Last week was one of the busiest – and strangest – of my life, as I found myself caught in the media spotlight for a few days following my comments about Miley Cyrus. I was greatly heartened by the number of people who contacted me to express support of my views. Although I’m not in the news any more, the debate still seems to be raging on as to whether women like Miley are acceptable role models for young girls. I continue to take a firm stand that this very sexualised behaviour is absolutely not what we want our daughters to think of as normal. I am delighted that this is still such a hot topic, as I feel strongly that we must keep reinforcing the message: girls should not see this premature sexualisation as something to emulate.
Miley Cyrus spoke to the BBC saying that she is a great feminist. I’m not sure she really understands what this means. Being a feminist does not mean putting your body on show and being as provocative and sexual as possible, simply in order to sell music. In fact I question whether or not this young woman has actually sold her soul in the pursuit of fame and recognition.
Let me emphasise that I am not shocked by Miley’s antics, but I am disappointed that her sole drive seems to be achieving wealth and fame – even if it is at the expense of her moral compass. Does she not recognise that she has a responsibility to those who look up to her?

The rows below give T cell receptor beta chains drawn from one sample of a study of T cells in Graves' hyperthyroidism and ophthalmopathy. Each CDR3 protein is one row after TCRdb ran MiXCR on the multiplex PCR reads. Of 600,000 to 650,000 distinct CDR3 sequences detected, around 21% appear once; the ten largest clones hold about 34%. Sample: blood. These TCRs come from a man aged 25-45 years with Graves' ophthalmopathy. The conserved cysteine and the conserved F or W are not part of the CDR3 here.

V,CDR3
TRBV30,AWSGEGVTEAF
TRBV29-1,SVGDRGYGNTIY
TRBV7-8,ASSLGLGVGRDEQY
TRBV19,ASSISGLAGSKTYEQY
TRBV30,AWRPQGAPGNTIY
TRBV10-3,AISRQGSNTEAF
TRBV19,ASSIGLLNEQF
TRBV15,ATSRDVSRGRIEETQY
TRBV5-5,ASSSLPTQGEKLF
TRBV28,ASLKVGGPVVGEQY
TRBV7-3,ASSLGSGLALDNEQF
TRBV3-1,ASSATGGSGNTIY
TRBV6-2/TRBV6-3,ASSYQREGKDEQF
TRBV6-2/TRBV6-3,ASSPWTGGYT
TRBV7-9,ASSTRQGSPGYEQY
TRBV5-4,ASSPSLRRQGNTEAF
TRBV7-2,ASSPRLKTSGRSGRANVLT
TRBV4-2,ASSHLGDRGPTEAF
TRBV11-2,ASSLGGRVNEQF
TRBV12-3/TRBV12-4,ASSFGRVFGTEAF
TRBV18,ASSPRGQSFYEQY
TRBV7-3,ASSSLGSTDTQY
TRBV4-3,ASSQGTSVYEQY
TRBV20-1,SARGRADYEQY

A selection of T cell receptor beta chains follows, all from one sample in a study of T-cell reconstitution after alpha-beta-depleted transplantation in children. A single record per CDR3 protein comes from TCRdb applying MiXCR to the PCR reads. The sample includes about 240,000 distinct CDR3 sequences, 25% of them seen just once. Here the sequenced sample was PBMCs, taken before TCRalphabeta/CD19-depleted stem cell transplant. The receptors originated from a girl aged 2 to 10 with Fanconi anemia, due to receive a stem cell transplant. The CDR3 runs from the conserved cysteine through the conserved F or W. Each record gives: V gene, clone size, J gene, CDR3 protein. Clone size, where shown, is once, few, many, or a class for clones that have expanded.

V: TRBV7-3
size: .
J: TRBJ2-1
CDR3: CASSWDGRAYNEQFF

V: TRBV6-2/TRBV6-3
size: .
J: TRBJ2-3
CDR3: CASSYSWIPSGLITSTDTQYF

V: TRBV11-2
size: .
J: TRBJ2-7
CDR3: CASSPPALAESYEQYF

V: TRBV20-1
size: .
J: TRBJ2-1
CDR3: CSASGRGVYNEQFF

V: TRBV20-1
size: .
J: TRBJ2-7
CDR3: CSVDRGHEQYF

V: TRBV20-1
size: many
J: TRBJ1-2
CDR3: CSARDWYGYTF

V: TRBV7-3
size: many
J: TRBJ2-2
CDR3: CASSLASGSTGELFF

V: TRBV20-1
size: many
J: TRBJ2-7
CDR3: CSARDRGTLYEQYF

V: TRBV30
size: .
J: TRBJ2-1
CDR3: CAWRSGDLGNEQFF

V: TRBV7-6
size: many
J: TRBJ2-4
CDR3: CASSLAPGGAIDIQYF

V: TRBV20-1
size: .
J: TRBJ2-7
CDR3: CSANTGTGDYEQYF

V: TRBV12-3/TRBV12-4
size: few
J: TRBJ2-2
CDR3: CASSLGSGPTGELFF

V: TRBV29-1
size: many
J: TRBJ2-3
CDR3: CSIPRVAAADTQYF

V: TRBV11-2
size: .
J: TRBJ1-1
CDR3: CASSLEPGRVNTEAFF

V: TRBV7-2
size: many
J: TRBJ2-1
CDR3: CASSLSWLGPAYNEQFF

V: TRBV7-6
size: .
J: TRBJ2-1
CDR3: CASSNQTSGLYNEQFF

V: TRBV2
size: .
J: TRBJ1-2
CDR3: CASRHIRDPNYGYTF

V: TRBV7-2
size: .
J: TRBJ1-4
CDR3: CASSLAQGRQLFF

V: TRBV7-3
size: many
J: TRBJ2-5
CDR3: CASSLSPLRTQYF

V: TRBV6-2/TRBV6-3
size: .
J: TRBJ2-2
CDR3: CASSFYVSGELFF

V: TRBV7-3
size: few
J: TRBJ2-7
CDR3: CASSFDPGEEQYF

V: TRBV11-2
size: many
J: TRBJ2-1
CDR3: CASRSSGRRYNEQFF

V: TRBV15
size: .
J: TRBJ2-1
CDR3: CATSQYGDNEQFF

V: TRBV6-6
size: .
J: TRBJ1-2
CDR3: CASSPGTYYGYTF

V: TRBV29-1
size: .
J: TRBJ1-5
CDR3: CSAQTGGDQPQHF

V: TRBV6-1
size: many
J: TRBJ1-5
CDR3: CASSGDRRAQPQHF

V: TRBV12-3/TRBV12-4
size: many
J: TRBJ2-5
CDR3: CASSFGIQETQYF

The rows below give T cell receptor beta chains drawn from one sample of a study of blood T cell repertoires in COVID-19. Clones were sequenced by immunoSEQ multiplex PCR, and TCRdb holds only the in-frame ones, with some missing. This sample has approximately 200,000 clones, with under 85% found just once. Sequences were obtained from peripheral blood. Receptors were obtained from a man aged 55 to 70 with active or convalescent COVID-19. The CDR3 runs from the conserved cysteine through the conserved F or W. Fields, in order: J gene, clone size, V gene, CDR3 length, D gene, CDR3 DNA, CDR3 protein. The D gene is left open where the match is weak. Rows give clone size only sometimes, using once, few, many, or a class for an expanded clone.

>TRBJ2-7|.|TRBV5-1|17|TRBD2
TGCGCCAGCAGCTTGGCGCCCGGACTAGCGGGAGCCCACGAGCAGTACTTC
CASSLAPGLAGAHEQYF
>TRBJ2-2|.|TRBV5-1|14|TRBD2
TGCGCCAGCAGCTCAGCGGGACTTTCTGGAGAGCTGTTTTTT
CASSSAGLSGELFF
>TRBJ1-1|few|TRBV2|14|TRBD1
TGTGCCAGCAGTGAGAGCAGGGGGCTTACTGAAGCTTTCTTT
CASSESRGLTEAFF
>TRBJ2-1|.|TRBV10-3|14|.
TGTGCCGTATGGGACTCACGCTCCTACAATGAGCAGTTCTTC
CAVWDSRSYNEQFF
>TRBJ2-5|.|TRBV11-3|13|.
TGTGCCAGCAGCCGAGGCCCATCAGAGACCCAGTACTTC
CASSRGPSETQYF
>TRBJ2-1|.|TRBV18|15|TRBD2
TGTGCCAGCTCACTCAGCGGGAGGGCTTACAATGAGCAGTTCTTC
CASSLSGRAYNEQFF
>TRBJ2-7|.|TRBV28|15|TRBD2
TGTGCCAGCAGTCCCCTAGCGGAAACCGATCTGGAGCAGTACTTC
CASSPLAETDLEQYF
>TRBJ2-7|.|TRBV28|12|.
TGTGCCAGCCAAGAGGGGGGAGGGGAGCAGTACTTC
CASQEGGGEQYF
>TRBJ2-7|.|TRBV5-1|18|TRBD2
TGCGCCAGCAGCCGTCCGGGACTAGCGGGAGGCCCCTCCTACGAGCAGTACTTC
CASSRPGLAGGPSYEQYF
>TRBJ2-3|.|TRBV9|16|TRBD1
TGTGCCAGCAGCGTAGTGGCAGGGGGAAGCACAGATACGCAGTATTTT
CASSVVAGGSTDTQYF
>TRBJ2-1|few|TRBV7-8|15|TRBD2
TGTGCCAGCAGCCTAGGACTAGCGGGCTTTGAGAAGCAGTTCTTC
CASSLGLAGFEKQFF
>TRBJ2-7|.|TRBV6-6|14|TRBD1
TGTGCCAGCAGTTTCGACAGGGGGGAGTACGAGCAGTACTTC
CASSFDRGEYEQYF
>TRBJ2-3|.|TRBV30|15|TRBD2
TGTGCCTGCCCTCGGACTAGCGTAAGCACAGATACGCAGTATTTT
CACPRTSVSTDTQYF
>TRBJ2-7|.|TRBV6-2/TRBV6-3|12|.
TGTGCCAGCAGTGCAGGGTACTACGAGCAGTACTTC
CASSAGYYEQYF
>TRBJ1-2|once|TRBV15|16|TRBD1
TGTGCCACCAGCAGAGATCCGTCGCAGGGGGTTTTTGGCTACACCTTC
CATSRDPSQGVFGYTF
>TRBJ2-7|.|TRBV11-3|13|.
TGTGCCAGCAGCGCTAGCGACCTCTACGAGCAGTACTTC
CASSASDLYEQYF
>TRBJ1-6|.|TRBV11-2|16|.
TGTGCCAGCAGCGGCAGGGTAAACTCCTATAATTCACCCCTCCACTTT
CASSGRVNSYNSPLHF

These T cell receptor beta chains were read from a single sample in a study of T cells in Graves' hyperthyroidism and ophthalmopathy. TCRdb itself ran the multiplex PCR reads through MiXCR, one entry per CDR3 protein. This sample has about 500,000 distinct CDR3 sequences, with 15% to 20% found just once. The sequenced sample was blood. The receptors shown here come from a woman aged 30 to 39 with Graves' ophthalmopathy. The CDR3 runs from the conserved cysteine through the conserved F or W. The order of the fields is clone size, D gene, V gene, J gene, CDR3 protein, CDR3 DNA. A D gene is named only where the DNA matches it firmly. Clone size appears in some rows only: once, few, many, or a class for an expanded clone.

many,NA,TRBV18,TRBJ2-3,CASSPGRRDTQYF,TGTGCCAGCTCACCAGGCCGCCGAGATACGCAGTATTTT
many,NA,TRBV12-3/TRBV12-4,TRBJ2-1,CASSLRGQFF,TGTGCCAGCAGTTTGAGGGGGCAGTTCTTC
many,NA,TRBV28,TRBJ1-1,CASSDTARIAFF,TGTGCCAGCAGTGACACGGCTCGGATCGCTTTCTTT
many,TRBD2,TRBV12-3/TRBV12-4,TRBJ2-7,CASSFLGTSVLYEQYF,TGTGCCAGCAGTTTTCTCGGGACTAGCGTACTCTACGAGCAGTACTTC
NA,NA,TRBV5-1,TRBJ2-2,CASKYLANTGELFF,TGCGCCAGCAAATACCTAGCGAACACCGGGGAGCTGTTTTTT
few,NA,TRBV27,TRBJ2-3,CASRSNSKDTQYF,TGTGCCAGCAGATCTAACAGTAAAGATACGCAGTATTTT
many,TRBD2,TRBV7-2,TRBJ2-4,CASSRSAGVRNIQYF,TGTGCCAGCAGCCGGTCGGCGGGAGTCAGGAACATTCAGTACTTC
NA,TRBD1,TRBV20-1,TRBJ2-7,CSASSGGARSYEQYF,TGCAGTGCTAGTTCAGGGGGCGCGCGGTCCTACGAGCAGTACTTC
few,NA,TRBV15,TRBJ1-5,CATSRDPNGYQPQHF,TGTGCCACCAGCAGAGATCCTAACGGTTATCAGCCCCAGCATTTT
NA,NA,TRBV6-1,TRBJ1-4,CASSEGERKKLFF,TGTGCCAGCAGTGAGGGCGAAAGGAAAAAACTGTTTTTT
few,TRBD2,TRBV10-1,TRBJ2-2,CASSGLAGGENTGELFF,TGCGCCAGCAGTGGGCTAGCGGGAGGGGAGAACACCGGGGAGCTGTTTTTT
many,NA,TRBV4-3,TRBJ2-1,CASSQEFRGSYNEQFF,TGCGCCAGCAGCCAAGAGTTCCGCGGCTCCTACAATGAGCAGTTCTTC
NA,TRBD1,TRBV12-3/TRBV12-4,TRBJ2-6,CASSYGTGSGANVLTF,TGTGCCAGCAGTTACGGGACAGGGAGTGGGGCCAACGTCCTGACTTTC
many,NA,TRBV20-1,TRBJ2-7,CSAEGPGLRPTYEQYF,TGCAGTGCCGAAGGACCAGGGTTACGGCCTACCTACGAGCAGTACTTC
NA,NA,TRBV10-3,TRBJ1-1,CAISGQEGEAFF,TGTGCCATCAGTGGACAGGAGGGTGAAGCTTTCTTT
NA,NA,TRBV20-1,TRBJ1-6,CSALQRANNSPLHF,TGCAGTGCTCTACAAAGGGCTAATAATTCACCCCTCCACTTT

Lily Allen has hit back with a tongue-in-cheek music video, Hard Out Here, in which she criticises overtly sexual dancing and lyrics as well as the objectification of women. Unfortunately Lily’s song has some explicit lyrics so I am unable, as the Headmistress of a girls’ school, to use it as an example to my pupils. But Lily makes a very strong point that as a female singer she “has a brain” and is far more than a sex object.
I have been exchanging tweets with Reg Bailey, the Chief Executive of the Mothers’ Union and author of the Bailey Report. He tweeted me yesterday to say that 11 out of 14 of his recommendations have been put in place, but crucially the three most important recommendations have yet to be implemented. These are age verification for online access, age ratings on music videos, and covers for ‘lads’ mags’.
As a 40-something mother of three, I am sure there are those who will argue that I am just out of touch and rather old-fashioned in my views. Well, just yesterday the Student Union at UCL in London announced that they have banned the Miley Cyrus and Robin Thicke song Blurred Lines. Surely this is a very powerful statement indeed, when even contemporaries are taking a stand against such videos.
When are we going to call a halt? When is society going to stand up and say “enough is enough”? Let’s allow our children to be children for as long as possible, and protect them from blatant sexualisation while we can.